A decorative pool fire pit, like the patio version, is now a custom concrete structure covered in harmonizing stone. The design differs in how it is built directly into the pool, which you can do during the gunite/shotcrete process.
Instead of a free-standing structure, you’ll have a decorative feature that completely integrates into the pool’s perimeter wall. In other words, the pit forms an integral component of the swimming pool.
Keep in mind that builders usually design this type of fire to be aesthetically pleasing rather than functional. In many situations, the arrangement will not allow for nearby seating as conveniently as a patio fire pit; however, some will have an open area around half the diameter where you can pull up two chairs. In some installations, the pool construction includes handy built-in seating near the fire pit, usually along the same raised wall.
More Elaborate Pool Fire Features
For pool customers with large project budgets, highly customized fire bowls and fire pits are also available. Pool builders, for example, can install glass-enclosed fireboxes along the pool’s edge. This style works well with modern pools and garden settings.
Another alternative is to build straight or curved raised pool walls with fire recessed niches. With this method, you can create a “wall of fire” to serve as a backdrop for a spa or a specialized seating area within a pool.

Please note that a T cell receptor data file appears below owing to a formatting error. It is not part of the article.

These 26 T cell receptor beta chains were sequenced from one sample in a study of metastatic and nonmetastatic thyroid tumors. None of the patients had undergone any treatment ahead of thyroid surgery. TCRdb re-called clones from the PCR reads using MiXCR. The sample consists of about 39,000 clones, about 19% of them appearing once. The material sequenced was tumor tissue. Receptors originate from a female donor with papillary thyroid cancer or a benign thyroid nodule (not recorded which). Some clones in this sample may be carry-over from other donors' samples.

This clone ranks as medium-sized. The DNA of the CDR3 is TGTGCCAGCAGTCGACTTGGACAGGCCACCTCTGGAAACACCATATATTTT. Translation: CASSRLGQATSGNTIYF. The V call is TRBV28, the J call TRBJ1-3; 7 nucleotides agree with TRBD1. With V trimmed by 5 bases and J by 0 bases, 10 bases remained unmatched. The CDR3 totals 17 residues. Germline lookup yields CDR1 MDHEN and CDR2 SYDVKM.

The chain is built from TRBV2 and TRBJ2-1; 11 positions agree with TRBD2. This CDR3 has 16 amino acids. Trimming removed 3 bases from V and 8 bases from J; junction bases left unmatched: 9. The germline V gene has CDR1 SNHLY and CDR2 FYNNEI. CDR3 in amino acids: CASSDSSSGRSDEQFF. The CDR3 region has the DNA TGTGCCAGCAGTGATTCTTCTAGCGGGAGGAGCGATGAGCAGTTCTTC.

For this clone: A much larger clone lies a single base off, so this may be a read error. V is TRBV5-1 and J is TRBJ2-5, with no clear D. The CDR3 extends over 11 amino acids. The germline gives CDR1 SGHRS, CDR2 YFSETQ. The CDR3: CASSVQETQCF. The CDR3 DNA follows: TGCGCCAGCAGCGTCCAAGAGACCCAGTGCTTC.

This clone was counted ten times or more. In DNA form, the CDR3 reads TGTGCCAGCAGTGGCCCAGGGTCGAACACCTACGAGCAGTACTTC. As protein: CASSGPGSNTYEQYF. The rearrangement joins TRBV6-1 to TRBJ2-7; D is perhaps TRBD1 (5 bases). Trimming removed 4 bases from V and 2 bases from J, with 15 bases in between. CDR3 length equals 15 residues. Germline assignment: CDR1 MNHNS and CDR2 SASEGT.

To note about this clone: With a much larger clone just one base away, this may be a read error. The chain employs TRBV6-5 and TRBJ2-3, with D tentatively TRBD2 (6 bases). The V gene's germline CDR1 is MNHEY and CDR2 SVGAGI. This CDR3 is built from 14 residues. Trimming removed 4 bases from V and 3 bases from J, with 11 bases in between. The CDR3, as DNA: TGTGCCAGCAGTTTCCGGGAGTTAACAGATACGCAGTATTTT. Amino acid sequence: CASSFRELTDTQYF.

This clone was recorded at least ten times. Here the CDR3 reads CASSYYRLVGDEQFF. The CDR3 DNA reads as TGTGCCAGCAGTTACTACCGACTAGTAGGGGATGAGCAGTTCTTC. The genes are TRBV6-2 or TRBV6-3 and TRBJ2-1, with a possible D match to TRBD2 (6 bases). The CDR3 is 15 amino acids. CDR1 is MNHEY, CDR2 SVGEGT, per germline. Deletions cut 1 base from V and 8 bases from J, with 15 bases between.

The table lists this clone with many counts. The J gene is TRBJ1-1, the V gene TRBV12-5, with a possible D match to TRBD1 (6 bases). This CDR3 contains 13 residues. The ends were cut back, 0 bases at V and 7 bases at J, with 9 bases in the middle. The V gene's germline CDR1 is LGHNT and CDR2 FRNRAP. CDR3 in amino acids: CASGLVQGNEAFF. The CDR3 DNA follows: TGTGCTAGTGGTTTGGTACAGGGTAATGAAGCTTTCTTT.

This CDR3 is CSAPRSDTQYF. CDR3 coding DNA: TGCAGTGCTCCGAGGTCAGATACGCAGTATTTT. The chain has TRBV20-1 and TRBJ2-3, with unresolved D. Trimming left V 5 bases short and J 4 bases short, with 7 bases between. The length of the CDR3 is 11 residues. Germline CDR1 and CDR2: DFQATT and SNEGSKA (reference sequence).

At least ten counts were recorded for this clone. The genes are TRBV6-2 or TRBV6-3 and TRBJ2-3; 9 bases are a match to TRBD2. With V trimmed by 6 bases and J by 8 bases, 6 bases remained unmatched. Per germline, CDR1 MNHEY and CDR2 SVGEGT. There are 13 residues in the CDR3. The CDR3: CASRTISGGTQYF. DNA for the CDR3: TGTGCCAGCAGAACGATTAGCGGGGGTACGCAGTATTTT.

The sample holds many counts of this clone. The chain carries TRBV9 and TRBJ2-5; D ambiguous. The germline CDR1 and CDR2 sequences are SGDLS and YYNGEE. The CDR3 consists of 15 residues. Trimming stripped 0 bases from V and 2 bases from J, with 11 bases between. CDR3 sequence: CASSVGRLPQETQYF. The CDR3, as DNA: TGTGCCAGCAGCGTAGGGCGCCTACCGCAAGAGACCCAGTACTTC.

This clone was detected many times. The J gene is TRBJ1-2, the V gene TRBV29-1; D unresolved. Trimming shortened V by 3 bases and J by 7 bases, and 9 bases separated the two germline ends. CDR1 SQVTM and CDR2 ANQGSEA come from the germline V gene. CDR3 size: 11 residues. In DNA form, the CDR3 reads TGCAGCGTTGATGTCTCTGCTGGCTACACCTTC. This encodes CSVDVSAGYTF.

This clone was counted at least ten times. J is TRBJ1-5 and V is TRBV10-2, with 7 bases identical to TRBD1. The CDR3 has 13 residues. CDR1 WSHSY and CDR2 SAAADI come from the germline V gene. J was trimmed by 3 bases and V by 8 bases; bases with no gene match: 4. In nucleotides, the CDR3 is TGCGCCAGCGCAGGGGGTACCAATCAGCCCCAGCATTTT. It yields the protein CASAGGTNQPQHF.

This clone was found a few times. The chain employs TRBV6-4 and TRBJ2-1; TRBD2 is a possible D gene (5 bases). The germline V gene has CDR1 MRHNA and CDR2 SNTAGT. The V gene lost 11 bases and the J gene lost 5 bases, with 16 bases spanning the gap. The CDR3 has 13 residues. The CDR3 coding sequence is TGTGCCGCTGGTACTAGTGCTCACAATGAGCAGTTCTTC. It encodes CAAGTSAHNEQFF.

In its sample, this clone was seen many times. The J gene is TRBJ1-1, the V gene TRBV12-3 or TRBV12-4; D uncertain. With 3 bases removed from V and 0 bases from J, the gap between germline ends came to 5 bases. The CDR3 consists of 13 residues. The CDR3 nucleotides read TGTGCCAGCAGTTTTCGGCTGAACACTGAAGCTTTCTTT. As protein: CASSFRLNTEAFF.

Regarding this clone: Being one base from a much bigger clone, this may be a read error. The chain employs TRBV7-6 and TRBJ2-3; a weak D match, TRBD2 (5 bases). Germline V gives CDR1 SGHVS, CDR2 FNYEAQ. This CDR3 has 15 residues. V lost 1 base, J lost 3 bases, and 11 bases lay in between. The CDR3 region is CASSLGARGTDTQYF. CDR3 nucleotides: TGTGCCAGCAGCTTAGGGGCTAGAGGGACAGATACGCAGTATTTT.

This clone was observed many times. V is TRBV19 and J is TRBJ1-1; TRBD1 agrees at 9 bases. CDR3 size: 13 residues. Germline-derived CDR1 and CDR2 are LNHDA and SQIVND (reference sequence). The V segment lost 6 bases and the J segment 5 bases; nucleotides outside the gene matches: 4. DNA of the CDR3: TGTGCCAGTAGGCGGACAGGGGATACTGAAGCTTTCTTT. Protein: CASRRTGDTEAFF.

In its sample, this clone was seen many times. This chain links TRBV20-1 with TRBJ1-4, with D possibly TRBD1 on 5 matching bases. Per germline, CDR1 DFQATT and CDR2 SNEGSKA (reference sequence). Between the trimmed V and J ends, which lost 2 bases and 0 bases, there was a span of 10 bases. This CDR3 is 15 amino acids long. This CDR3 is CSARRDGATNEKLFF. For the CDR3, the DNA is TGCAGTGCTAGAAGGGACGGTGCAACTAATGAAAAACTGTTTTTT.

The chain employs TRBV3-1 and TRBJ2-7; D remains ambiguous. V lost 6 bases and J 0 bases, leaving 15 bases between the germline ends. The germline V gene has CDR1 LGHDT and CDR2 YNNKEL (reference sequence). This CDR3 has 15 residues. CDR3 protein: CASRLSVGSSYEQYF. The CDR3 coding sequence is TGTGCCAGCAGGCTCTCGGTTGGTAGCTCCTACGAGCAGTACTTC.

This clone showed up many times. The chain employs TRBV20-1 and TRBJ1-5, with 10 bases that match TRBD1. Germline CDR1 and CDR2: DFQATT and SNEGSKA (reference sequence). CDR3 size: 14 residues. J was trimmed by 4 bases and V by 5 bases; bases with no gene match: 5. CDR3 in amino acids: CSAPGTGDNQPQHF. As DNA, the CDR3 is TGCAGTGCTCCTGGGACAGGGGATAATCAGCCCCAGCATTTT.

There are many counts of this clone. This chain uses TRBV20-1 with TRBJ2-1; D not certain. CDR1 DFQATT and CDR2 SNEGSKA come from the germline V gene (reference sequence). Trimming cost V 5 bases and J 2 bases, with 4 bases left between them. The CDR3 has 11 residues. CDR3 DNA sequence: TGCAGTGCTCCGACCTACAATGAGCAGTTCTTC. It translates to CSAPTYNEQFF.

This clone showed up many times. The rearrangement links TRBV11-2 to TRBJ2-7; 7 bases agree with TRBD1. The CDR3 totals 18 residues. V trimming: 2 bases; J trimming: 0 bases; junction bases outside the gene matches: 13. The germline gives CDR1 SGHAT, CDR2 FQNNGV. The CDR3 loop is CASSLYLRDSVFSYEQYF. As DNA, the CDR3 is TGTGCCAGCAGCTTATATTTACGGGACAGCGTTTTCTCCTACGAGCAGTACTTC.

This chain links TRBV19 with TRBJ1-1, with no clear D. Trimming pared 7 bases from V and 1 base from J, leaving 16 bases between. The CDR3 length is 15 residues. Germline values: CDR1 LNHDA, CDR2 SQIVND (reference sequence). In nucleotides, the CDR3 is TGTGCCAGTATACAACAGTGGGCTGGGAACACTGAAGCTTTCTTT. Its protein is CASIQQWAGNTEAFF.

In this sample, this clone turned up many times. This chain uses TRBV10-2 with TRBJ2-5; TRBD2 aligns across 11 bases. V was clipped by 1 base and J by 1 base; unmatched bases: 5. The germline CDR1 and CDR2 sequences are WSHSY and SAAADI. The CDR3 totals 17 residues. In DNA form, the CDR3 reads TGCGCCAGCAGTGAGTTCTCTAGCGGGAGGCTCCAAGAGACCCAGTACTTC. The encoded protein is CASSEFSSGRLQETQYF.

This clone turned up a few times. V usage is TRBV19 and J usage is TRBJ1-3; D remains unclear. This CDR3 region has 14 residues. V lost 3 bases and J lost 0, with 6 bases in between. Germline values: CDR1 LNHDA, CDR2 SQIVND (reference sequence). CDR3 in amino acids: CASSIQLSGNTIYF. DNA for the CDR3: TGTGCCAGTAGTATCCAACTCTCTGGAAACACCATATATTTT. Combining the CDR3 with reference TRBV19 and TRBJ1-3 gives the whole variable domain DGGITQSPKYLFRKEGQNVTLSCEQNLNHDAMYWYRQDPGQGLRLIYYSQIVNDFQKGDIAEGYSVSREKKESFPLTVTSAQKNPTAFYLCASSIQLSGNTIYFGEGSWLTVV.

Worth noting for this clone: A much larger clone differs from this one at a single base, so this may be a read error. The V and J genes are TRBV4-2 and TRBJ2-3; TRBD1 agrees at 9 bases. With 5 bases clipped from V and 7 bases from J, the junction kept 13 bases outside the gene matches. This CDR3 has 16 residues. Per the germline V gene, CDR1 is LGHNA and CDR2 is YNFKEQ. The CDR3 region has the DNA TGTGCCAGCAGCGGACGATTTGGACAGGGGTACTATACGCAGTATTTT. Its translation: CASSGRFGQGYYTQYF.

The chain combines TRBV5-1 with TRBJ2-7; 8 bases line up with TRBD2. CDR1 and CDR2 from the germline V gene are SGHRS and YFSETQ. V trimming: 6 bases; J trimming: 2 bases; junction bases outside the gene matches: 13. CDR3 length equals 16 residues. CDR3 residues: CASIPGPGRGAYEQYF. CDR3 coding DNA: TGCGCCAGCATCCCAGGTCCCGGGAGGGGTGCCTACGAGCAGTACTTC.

Another v complex—and expensive—option is a “floating” fire pit or fire bowl inside the pool for a jaw-dropping effect. Unlike a floating fire pit you may buy online for your pool, this version is professionally anchored to the pool floor or built as a peninsula tied to a feature like a sizable sunbathing ledge. In each case, a concrete base supports the pit. As a result, the fire pit appears to be floating on water.
You can use a similar concept to create an incredible fire bowl installation by placing a bowl further out in the pool’s interior. As a result, because it “sits” on the pool’s surface, it will appear more buoyant in the water.
Do you have further queries or need assistance integrating a fire pit into your swimming pool? Get in touch with California Pools or visit our website to Book a Virtual Meeting.